July 04, 2005

'Miracle water' turns to money

A nice article from Hospital Doctor about the merits, or rather lack of merits, of homoeopathy.
'Miracle water' turns to money

Hospital Doctor

Dr Copperfield
General Practitioner, Essex

Homeoepathy. The very word makes me gag: it;s impossible to say without conjuring up slim-laden visions of empathy an holism.

According to Complementary Healthcare: A Guide for Patients, published by the Prince of Wales Foundation for Integrated Health, 'the basic principle of homoeopath is like cures like'. Perhaps any homoepaths out there needing treatment for gunshot wounds would like me to test that particular theory.

Hang on, though. The guide says homoeopathy is used to treat conditions like asthma, eczema, arthritis, ME, migraine, menstrual problems, IBS, allergies, depression and anxiety - so it must be good. The fact that it's so useful in managing pathologies characterised by spontaneous remission and a high placebo response is obviously just a coincidence.

Frankly, I'll only come over all integrated when it's shown to be effective for infarcts, cataracts or atrial fibrillation.

Original Recipe
For those who persist in claiming 'there must be something in it', I have some bad news. There isn't. It's just water. It might start as a tincture of gingko biloba, but it goes through so many dilutions that the final remedy has no active ingredients other than some mystical 'echo' of the original recipe.

I don't know what's more infuriating: the fact that apparently sentient beings can buy into this shamanism, or that homoeopaths have perfected the miracle of turning water in to money.

But the enthusiasts remain unmoved. They don't care that bandolier says homoeopathy doesn't work. They're not bothered that the theory behind their therapy transgresses laws of science and puts homoeopathy alongside The Fairies At The Bottom Of Your Garden.

They continue to point to its popularity as a proxy measure of validity. Sure, but Celebrity Love Island was popular, too.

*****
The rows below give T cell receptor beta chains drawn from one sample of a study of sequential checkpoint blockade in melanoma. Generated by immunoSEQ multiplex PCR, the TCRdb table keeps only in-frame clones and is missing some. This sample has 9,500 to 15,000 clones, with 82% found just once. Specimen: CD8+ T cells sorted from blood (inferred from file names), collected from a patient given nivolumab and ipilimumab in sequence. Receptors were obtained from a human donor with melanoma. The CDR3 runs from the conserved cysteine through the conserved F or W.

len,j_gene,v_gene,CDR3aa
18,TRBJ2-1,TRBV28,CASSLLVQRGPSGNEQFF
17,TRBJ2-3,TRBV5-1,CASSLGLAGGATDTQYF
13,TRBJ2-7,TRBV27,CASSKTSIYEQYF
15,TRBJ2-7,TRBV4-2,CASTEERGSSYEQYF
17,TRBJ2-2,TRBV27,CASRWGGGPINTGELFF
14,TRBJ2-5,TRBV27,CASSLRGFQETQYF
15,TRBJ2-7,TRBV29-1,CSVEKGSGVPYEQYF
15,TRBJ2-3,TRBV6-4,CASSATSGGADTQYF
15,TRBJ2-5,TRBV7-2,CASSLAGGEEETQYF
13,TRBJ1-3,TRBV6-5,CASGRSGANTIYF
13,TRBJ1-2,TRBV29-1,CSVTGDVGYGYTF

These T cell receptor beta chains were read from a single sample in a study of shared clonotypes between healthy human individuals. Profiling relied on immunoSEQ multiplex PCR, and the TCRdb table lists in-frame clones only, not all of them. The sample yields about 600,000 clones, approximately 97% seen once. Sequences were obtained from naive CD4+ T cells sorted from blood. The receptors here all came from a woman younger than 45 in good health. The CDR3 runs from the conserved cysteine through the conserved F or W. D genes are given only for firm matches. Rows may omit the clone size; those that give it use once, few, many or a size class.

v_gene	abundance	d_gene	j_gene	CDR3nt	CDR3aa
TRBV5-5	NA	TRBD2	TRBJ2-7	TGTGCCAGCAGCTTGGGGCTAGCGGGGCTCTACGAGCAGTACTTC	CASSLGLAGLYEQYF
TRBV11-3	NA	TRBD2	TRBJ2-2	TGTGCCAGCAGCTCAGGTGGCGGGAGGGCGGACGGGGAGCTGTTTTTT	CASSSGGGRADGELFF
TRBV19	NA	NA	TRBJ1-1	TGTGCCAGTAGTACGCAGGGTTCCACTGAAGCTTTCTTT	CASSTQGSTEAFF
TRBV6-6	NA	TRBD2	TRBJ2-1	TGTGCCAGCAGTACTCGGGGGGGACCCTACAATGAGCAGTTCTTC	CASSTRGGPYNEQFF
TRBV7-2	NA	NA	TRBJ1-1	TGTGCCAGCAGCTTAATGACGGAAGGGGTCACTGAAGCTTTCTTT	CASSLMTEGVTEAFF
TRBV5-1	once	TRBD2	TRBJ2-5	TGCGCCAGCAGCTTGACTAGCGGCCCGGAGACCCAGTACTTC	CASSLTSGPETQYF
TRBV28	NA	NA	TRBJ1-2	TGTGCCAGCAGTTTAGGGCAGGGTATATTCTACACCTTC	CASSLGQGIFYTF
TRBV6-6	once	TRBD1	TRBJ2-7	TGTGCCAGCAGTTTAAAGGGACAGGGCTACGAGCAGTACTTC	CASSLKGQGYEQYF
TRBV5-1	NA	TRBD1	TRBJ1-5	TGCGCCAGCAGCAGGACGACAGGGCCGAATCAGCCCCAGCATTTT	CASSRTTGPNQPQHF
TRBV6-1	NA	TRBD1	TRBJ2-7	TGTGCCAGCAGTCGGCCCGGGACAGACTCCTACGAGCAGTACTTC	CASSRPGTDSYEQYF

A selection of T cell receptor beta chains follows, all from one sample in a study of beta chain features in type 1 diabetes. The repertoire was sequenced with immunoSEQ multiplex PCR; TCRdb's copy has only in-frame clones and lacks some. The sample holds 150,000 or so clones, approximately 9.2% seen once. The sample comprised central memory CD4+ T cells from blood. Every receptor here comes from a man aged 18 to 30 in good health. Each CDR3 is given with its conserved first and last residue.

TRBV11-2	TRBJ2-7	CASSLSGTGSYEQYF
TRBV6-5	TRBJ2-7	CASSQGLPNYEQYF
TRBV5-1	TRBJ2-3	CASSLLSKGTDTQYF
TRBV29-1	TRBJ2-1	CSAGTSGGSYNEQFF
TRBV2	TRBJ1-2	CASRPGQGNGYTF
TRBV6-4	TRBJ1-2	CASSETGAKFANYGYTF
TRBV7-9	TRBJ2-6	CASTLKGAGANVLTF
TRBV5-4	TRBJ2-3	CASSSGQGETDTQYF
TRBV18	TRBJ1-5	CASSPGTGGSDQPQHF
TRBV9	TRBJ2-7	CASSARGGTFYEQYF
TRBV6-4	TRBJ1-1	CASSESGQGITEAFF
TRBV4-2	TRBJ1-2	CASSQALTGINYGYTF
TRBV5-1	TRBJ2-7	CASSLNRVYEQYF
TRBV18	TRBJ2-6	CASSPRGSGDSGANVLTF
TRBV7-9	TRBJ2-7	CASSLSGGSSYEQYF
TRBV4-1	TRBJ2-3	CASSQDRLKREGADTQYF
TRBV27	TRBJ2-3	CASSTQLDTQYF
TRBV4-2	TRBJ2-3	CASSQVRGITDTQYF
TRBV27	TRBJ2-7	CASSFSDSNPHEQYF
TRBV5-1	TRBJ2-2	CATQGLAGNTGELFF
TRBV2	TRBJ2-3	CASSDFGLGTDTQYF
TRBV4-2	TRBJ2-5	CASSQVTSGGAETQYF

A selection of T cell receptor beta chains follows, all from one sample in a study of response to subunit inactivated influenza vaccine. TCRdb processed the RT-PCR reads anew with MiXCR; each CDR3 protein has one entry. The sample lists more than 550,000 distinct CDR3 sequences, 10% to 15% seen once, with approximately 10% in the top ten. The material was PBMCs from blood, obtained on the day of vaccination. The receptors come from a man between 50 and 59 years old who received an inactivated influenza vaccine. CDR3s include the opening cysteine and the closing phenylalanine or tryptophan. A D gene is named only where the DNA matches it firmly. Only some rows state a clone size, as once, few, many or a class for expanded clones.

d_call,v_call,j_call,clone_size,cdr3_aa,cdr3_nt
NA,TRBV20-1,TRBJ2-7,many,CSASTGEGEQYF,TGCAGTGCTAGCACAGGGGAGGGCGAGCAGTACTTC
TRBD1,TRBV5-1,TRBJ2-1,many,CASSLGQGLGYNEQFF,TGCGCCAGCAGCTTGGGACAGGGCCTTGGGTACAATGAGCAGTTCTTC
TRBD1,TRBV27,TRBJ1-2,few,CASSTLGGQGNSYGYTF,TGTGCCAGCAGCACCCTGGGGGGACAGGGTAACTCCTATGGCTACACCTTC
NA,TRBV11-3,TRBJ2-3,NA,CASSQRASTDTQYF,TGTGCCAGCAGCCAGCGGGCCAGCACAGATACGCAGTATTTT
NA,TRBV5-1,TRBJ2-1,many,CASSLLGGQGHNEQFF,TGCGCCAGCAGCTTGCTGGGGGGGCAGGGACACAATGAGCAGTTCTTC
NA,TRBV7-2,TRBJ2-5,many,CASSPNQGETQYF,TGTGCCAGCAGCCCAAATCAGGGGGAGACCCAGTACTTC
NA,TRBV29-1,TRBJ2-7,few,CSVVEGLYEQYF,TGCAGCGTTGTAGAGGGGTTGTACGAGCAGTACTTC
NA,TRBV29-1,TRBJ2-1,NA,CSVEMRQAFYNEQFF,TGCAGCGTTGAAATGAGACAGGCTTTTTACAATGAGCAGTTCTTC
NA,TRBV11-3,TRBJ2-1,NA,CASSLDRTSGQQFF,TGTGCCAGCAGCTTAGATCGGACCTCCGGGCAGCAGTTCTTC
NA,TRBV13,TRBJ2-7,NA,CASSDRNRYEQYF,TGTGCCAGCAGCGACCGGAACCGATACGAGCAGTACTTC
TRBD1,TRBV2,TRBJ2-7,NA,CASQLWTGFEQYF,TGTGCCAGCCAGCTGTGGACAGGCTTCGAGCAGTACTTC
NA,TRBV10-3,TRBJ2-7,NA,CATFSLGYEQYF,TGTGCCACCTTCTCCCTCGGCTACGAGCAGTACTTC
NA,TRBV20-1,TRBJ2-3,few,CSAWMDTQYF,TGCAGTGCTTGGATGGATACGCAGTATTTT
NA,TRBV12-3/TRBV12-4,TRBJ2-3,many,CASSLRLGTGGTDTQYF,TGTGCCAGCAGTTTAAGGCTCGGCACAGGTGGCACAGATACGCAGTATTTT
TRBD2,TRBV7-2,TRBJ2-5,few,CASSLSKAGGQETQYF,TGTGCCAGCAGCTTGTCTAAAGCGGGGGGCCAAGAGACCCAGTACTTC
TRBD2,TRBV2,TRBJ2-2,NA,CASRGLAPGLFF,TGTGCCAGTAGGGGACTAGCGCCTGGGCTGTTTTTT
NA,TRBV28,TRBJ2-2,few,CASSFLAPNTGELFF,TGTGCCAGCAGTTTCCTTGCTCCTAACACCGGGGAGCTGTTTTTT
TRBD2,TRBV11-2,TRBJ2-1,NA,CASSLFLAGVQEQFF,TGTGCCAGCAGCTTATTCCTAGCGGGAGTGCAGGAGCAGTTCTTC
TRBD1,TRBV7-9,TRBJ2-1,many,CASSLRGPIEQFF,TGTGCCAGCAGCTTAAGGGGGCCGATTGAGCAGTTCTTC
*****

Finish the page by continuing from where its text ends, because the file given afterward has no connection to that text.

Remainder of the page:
Commercial success simply means there will always be 'therapists' happy to pretend placebo, time and indulgence can be bottled and sold, punters desperate enough to try anything, and a media so open-minded that its brains fall out.

Really galling
But what's really galling is that the NHS supports this New Age nonsense. The aforementioned glossy 54-page Complementary Health Guide received Department of Health funding.

Scotland's only homoeopathic inpatient hospital was recently spared the axe despite an urgent need to trim budgets. And there are four other NHS homoeopathic hospitals in the UK offering outpatient services.

So, on the one hand, the Government exerts enormous pressure on the medical profession to practice evidence-based, cost-effective medicine. And, on the other, it subsidises a service of no proven benefit run by mystic medics - purely because pulling the plug on something as PC as an 'integrated health service' would be a vote loser.

Meanwhile, I have patients with real problems problems for whom real treatment is available yet their cataracts and hips have to wait while the NHS indulges this travesty of science.

It's time we poured cold water on the concept of homoeopathy. And kept pouring and pouring until it's undetectable.


Post a Comment

<< Home